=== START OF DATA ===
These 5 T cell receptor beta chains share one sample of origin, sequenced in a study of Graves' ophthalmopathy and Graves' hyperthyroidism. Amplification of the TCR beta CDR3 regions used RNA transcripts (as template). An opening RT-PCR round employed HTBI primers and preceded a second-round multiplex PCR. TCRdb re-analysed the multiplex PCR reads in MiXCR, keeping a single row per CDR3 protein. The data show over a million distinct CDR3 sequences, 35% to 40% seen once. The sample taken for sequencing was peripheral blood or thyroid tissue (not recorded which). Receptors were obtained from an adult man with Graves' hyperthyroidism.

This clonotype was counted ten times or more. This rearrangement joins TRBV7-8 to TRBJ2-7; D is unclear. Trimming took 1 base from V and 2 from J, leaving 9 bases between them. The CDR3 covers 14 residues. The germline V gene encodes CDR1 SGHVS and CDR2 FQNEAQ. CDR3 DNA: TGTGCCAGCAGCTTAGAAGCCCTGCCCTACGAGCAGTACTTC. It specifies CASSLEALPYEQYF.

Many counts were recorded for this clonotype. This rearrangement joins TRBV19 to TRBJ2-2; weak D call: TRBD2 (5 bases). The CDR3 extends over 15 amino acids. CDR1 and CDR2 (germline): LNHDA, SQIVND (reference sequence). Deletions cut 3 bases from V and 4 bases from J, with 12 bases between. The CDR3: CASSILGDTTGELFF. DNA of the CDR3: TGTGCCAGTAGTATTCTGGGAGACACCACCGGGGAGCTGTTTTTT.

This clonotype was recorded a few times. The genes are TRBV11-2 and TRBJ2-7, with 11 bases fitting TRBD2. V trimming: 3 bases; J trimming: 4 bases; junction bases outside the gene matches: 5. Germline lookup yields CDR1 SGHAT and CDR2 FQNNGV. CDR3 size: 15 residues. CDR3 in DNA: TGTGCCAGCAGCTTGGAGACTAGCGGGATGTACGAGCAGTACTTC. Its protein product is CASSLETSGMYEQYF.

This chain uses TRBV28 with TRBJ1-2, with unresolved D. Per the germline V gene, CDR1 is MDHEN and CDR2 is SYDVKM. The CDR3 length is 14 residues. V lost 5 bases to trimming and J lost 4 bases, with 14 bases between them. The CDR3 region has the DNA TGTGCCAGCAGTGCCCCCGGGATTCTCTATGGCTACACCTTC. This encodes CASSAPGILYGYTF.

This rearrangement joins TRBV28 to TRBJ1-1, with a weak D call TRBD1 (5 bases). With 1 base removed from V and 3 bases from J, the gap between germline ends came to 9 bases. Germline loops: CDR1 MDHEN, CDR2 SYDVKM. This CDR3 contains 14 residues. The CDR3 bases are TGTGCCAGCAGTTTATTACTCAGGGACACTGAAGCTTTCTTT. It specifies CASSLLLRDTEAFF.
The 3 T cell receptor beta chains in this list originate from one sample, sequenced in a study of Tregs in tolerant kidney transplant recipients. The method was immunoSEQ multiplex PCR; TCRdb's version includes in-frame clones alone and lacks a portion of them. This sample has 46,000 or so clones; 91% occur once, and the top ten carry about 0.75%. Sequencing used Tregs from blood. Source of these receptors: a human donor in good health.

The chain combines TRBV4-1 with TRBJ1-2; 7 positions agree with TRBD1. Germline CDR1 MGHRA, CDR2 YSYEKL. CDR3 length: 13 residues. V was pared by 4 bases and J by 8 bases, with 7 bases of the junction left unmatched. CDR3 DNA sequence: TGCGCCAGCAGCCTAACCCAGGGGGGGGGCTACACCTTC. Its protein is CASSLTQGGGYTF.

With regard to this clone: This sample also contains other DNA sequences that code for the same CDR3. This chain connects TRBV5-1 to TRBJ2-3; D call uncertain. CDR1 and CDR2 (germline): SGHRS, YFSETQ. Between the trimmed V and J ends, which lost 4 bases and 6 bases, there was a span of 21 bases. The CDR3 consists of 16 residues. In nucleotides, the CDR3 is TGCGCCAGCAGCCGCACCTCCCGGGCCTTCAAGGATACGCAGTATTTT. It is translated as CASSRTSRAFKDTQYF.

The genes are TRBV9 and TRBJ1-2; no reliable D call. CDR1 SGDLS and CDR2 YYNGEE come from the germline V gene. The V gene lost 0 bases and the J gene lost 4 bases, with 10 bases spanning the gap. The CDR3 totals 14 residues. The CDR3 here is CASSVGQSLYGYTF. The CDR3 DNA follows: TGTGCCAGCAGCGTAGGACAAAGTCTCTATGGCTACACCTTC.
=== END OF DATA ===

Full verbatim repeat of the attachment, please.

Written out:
These 5 T cell receptor beta chains share one sample of origin, sequenced in a study of Graves' ophthalmopathy and Graves' hyperthyroidism. Amplification of the TCR beta CDR3 regions used RNA transcripts (as template). An opening RT-PCR round employed HTBI primers and preceded a second-round multiplex PCR. TCRdb re-analysed the multiplex PCR reads in MiXCR, keeping a single row per CDR3 protein. The data show over a million distinct CDR3 sequences, 35% to 40% seen once. The sample taken for sequencing was peripheral blood or thyroid tissue (not recorded which). Receptors were obtained from an adult man with Graves' hyperthyroidism.

This clonotype was counted ten times or more. This rearrangement joins TRBV7-8 to TRBJ2-7; D is unclear. Trimming took 1 base from V and 2 from J, leaving 9 bases between them. The CDR3 covers 14 residues. The germline V gene encodes CDR1 SGHVS and CDR2 FQNEAQ. CDR3 DNA: TGTGCCAGCAGCTTAGAAGCCCTGCCCTACGAGCAGTACTTC. It specifies CASSLEALPYEQYF.

Many counts were recorded for this clonotype. This rearrangement joins TRBV19 to TRBJ2-2; weak D call: TRBD2 (5 bases). The CDR3 extends over 15 amino acids. CDR1 and CDR2 (germline): LNHDA, SQIVND (reference sequence). Deletions cut 3 bases from V and 4 bases from J, with 12 bases between. The CDR3: CASSILGDTTGELFF. DNA of the CDR3: TGTGCCAGTAGTATTCTGGGAGACACCACCGGGGAGCTGTTTTTT.

This clonotype was recorded a few times. The genes are TRBV11-2 and TRBJ2-7, with 11 bases fitting TRBD2. V trimming: 3 bases; J trimming: 4 bases; junction bases outside the gene matches: 5. Germline lookup yields CDR1 SGHAT and CDR2 FQNNGV. CDR3 size: 15 residues. CDR3 in DNA: TGTGCCAGCAGCTTGGAGACTAGCGGGATGTACGAGCAGTACTTC. Its protein product is CASSLETSGMYEQYF.

This chain uses TRBV28 with TRBJ1-2, with unresolved D. Per the germline V gene, CDR1 is MDHEN and CDR2 is SYDVKM. The CDR3 length is 14 residues. V lost 5 bases to trimming and J lost 4 bases, with 14 bases between them. The CDR3 region has the DNA TGTGCCAGCAGTGCCCCCGGGATTCTCTATGGCTACACCTTC. This encodes CASSAPGILYGYTF.

This rearrangement joins TRBV28 to TRBJ1-1, with a weak D call TRBD1 (5 bases). With 1 base removed from V and 3 bases from J, the gap between germline ends came to 9 bases. Germline loops: CDR1 MDHEN, CDR2 SYDVKM. This CDR3 contains 14 residues. The CDR3 bases are TGTGCCAGCAGTTTATTACTCAGGGACACTGAAGCTTTCTTT. It specifies CASSLLLRDTEAFF.
The 3 T cell receptor beta chains in this list originate from one sample, sequenced in a study of Tregs in tolerant kidney transplant recipients. The method was immunoSEQ multiplex PCR; TCRdb's version includes in-frame clones alone and lacks a portion of them. This sample has 46,000 or so clones; 91% occur once, and the top ten carry about 0.75%. Sequencing used Tregs from blood. Source of these receptors: a human donor in good health.

The chain combines TRBV4-1 with TRBJ1-2; 7 positions agree with TRBD1. Germline CDR1 MGHRA, CDR2 YSYEKL. CDR3 length: 13 residues. V was pared by 4 bases and J by 8 bases, with 7 bases of the junction left unmatched. CDR3 DNA sequence: TGCGCCAGCAGCCTAACCCAGGGGGGGGGCTACACCTTC. Its protein is CASSLTQGGGYTF.

With regard to this clone: This sample also contains other DNA sequences that code for the same CDR3. This chain connects TRBV5-1 to TRBJ2-3; D call uncertain. CDR1 and CDR2 (germline): SGHRS, YFSETQ. Between the trimmed V and J ends, which lost 4 bases and 6 bases, there was a span of 21 bases. The CDR3 consists of 16 residues. In nucleotides, the CDR3 is TGCGCCAGCAGCCGCACCTCCCGGGCCTTCAAGGATACGCAGTATTTT. It is translated as CASSRTSRAFKDTQYF.

The genes are TRBV9 and TRBJ1-2; no reliable D call. CDR1 SGDLS and CDR2 YYNGEE come from the germline V gene. The V gene lost 0 bases and the J gene lost 4 bases, with 10 bases spanning the gap. The CDR3 totals 14 residues. The CDR3 here is CASSVGQSLYGYTF. The CDR3 DNA follows: TGTGCCAGCAGCGTAGGACAAAGTCTCTATGGCTACACCTTC.